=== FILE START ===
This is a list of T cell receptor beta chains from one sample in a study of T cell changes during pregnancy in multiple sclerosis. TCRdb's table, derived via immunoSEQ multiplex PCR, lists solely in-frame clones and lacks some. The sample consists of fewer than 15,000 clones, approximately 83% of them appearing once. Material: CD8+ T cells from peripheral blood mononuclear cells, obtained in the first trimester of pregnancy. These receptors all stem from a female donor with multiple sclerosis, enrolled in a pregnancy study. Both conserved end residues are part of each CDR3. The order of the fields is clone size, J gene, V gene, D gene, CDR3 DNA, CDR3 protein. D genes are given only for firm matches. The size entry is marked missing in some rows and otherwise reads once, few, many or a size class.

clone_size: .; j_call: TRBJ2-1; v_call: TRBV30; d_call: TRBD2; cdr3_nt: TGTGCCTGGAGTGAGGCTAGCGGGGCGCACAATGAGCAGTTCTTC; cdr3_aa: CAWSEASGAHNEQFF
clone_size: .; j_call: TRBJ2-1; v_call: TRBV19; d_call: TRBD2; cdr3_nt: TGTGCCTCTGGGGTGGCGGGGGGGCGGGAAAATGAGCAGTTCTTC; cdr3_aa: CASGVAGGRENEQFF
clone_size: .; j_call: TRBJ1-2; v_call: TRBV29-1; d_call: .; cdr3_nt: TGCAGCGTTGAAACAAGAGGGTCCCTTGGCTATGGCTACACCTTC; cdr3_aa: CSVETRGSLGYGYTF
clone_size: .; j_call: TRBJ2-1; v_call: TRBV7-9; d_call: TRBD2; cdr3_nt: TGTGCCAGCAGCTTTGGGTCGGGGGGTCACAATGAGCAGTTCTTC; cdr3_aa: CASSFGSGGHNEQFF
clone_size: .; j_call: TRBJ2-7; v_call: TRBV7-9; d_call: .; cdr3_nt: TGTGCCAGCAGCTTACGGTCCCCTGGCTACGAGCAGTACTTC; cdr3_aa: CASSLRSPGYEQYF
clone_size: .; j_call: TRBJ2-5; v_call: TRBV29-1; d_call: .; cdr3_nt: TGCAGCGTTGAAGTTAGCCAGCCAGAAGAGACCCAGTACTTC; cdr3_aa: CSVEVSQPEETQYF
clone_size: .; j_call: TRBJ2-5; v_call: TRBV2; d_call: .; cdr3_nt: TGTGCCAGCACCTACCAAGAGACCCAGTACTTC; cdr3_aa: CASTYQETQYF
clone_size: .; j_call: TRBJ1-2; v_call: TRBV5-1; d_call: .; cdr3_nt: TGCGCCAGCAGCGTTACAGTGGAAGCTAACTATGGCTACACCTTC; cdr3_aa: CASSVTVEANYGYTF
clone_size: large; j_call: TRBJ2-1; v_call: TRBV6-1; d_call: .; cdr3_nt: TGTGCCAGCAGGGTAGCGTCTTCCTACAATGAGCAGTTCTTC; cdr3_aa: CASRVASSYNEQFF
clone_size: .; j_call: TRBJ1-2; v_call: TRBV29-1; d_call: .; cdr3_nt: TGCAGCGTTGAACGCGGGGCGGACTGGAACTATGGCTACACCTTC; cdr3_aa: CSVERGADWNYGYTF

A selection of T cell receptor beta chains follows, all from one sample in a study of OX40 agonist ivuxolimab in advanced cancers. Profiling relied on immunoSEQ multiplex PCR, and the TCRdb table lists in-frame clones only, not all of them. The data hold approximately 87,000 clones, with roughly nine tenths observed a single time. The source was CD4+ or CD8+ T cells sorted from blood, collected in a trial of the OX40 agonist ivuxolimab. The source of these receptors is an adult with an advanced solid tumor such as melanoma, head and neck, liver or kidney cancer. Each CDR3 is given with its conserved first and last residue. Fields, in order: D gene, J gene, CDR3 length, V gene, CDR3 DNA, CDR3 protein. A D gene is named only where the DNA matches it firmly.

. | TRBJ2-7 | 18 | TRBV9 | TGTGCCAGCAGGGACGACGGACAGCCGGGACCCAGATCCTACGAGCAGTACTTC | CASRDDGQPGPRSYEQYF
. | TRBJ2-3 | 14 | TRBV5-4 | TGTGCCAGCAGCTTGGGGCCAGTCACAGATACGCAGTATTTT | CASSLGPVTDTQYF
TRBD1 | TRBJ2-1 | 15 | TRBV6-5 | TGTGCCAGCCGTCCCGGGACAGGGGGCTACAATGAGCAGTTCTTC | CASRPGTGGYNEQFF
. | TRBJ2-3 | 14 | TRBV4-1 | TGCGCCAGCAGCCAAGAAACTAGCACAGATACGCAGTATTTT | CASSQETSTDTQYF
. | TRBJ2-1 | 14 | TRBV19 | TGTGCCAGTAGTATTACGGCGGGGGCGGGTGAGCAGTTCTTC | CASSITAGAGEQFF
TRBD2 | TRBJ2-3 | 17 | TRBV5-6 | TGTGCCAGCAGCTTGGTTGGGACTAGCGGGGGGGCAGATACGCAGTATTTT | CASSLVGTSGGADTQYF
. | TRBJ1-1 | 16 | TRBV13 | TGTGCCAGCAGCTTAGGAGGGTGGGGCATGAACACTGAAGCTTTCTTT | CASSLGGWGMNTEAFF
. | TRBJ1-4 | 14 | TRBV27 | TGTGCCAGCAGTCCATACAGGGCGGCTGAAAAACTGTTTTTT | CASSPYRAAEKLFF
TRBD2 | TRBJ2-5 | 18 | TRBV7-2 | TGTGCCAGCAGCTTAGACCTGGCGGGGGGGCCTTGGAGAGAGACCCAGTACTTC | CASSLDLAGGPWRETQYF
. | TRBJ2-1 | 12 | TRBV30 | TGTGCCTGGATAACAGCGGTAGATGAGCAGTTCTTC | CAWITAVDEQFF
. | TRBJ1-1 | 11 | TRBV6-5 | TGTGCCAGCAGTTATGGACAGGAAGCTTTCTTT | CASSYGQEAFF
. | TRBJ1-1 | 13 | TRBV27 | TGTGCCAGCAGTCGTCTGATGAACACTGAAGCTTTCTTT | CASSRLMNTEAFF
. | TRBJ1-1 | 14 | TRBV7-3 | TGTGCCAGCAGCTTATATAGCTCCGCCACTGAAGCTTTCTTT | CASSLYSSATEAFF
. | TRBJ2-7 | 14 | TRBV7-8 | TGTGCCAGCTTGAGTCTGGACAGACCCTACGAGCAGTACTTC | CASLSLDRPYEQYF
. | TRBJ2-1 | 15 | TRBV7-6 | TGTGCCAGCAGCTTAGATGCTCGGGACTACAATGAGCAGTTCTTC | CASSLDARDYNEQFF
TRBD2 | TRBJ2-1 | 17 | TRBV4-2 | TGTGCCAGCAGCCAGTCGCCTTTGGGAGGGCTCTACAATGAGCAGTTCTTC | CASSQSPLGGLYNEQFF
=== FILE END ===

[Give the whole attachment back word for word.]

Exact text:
This is a list of T cell receptor beta chains from one sample in a study of T cell changes during pregnancy in multiple sclerosis. TCRdb's table, derived via immunoSEQ multiplex PCR, lists solely in-frame clones and lacks some. The sample consists of fewer than 15,000 clones, approximately 83% of them appearing once. Material: CD8+ T cells from peripheral blood mononuclear cells, obtained in the first trimester of pregnancy. These receptors all stem from a female donor with multiple sclerosis, enrolled in a pregnancy study. Both conserved end residues are part of each CDR3. The order of the fields is clone size, J gene, V gene, D gene, CDR3 DNA, CDR3 protein. D genes are given only for firm matches. The size entry is marked missing in some rows and otherwise reads once, few, many or a size class.

clone_size: .; j_call: TRBJ2-1; v_call: TRBV30; d_call: TRBD2; cdr3_nt: TGTGCCTGGAGTGAGGCTAGCGGGGCGCACAATGAGCAGTTCTTC; cdr3_aa: CAWSEASGAHNEQFF
clone_size: .; j_call: TRBJ2-1; v_call: TRBV19; d_call: TRBD2; cdr3_nt: TGTGCCTCTGGGGTGGCGGGGGGGCGGGAAAATGAGCAGTTCTTC; cdr3_aa: CASGVAGGRENEQFF
clone_size: .; j_call: TRBJ1-2; v_call: TRBV29-1; d_call: .; cdr3_nt: TGCAGCGTTGAAACAAGAGGGTCCCTTGGCTATGGCTACACCTTC; cdr3_aa: CSVETRGSLGYGYTF
clone_size: .; j_call: TRBJ2-1; v_call: TRBV7-9; d_call: TRBD2; cdr3_nt: TGTGCCAGCAGCTTTGGGTCGGGGGGTCACAATGAGCAGTTCTTC; cdr3_aa: CASSFGSGGHNEQFF
clone_size: .; j_call: TRBJ2-7; v_call: TRBV7-9; d_call: .; cdr3_nt: TGTGCCAGCAGCTTACGGTCCCCTGGCTACGAGCAGTACTTC; cdr3_aa: CASSLRSPGYEQYF
clone_size: .; j_call: TRBJ2-5; v_call: TRBV29-1; d_call: .; cdr3_nt: TGCAGCGTTGAAGTTAGCCAGCCAGAAGAGACCCAGTACTTC; cdr3_aa: CSVEVSQPEETQYF
clone_size: .; j_call: TRBJ2-5; v_call: TRBV2; d_call: .; cdr3_nt: TGTGCCAGCACCTACCAAGAGACCCAGTACTTC; cdr3_aa: CASTYQETQYF
clone_size: .; j_call: TRBJ1-2; v_call: TRBV5-1; d_call: .; cdr3_nt: TGCGCCAGCAGCGTTACAGTGGAAGCTAACTATGGCTACACCTTC; cdr3_aa: CASSVTVEANYGYTF
clone_size: large; j_call: TRBJ2-1; v_call: TRBV6-1; d_call: .; cdr3_nt: TGTGCCAGCAGGGTAGCGTCTTCCTACAATGAGCAGTTCTTC; cdr3_aa: CASRVASSYNEQFF
clone_size: .; j_call: TRBJ1-2; v_call: TRBV29-1; d_call: .; cdr3_nt: TGCAGCGTTGAACGCGGGGCGGACTGGAACTATGGCTACACCTTC; cdr3_aa: CSVERGADWNYGYTF

A selection of T cell receptor beta chains follows, all from one sample in a study of OX40 agonist ivuxolimab in advanced cancers. Profiling relied on immunoSEQ multiplex PCR, and the TCRdb table lists in-frame clones only, not all of them. The data hold approximately 87,000 clones, with roughly nine tenths observed a single time. The source was CD4+ or CD8+ T cells sorted from blood, collected in a trial of the OX40 agonist ivuxolimab. The source of these receptors is an adult with an advanced solid tumor such as melanoma, head and neck, liver or kidney cancer. Each CDR3 is given with its conserved first and last residue. Fields, in order: D gene, J gene, CDR3 length, V gene, CDR3 DNA, CDR3 protein. A D gene is named only where the DNA matches it firmly.

. | TRBJ2-7 | 18 | TRBV9 | TGTGCCAGCAGGGACGACGGACAGCCGGGACCCAGATCCTACGAGCAGTACTTC | CASRDDGQPGPRSYEQYF
. | TRBJ2-3 | 14 | TRBV5-4 | TGTGCCAGCAGCTTGGGGCCAGTCACAGATACGCAGTATTTT | CASSLGPVTDTQYF
TRBD1 | TRBJ2-1 | 15 | TRBV6-5 | TGTGCCAGCCGTCCCGGGACAGGGGGCTACAATGAGCAGTTCTTC | CASRPGTGGYNEQFF
. | TRBJ2-3 | 14 | TRBV4-1 | TGCGCCAGCAGCCAAGAAACTAGCACAGATACGCAGTATTTT | CASSQETSTDTQYF
. | TRBJ2-1 | 14 | TRBV19 | TGTGCCAGTAGTATTACGGCGGGGGCGGGTGAGCAGTTCTTC | CASSITAGAGEQFF
TRBD2 | TRBJ2-3 | 17 | TRBV5-6 | TGTGCCAGCAGCTTGGTTGGGACTAGCGGGGGGGCAGATACGCAGTATTTT | CASSLVGTSGGADTQYF
. | TRBJ1-1 | 16 | TRBV13 | TGTGCCAGCAGCTTAGGAGGGTGGGGCATGAACACTGAAGCTTTCTTT | CASSLGGWGMNTEAFF
. | TRBJ1-4 | 14 | TRBV27 | TGTGCCAGCAGTCCATACAGGGCGGCTGAAAAACTGTTTTTT | CASSPYRAAEKLFF
TRBD2 | TRBJ2-5 | 18 | TRBV7-2 | TGTGCCAGCAGCTTAGACCTGGCGGGGGGGCCTTGGAGAGAGACCCAGTACTTC | CASSLDLAGGPWRETQYF
. | TRBJ2-1 | 12 | TRBV30 | TGTGCCTGGATAACAGCGGTAGATGAGCAGTTCTTC | CAWITAVDEQFF
. | TRBJ1-1 | 11 | TRBV6-5 | TGTGCCAGCAGTTATGGACAGGAAGCTTTCTTT | CASSYGQEAFF
. | TRBJ1-1 | 13 | TRBV27 | TGTGCCAGCAGTCGTCTGATGAACACTGAAGCTTTCTTT | CASSRLMNTEAFF
. | TRBJ1-1 | 14 | TRBV7-3 | TGTGCCAGCAGCTTATATAGCTCCGCCACTGAAGCTTTCTTT | CASSLYSSATEAFF
. | TRBJ2-7 | 14 | TRBV7-8 | TGTGCCAGCTTGAGTCTGGACAGACCCTACGAGCAGTACTTC | CASLSLDRPYEQYF
. | TRBJ2-1 | 15 | TRBV7-6 | TGTGCCAGCAGCTTAGATGCTCGGGACTACAATGAGCAGTTCTTC | CASSLDARDYNEQFF
TRBD2 | TRBJ2-1 | 17 | TRBV4-2 | TGTGCCAGCAGCCAGTCGCCTTTGGGAGGGCTCTACAATGAGCAGTTCTTC | CASSQSPLGGLYNEQFF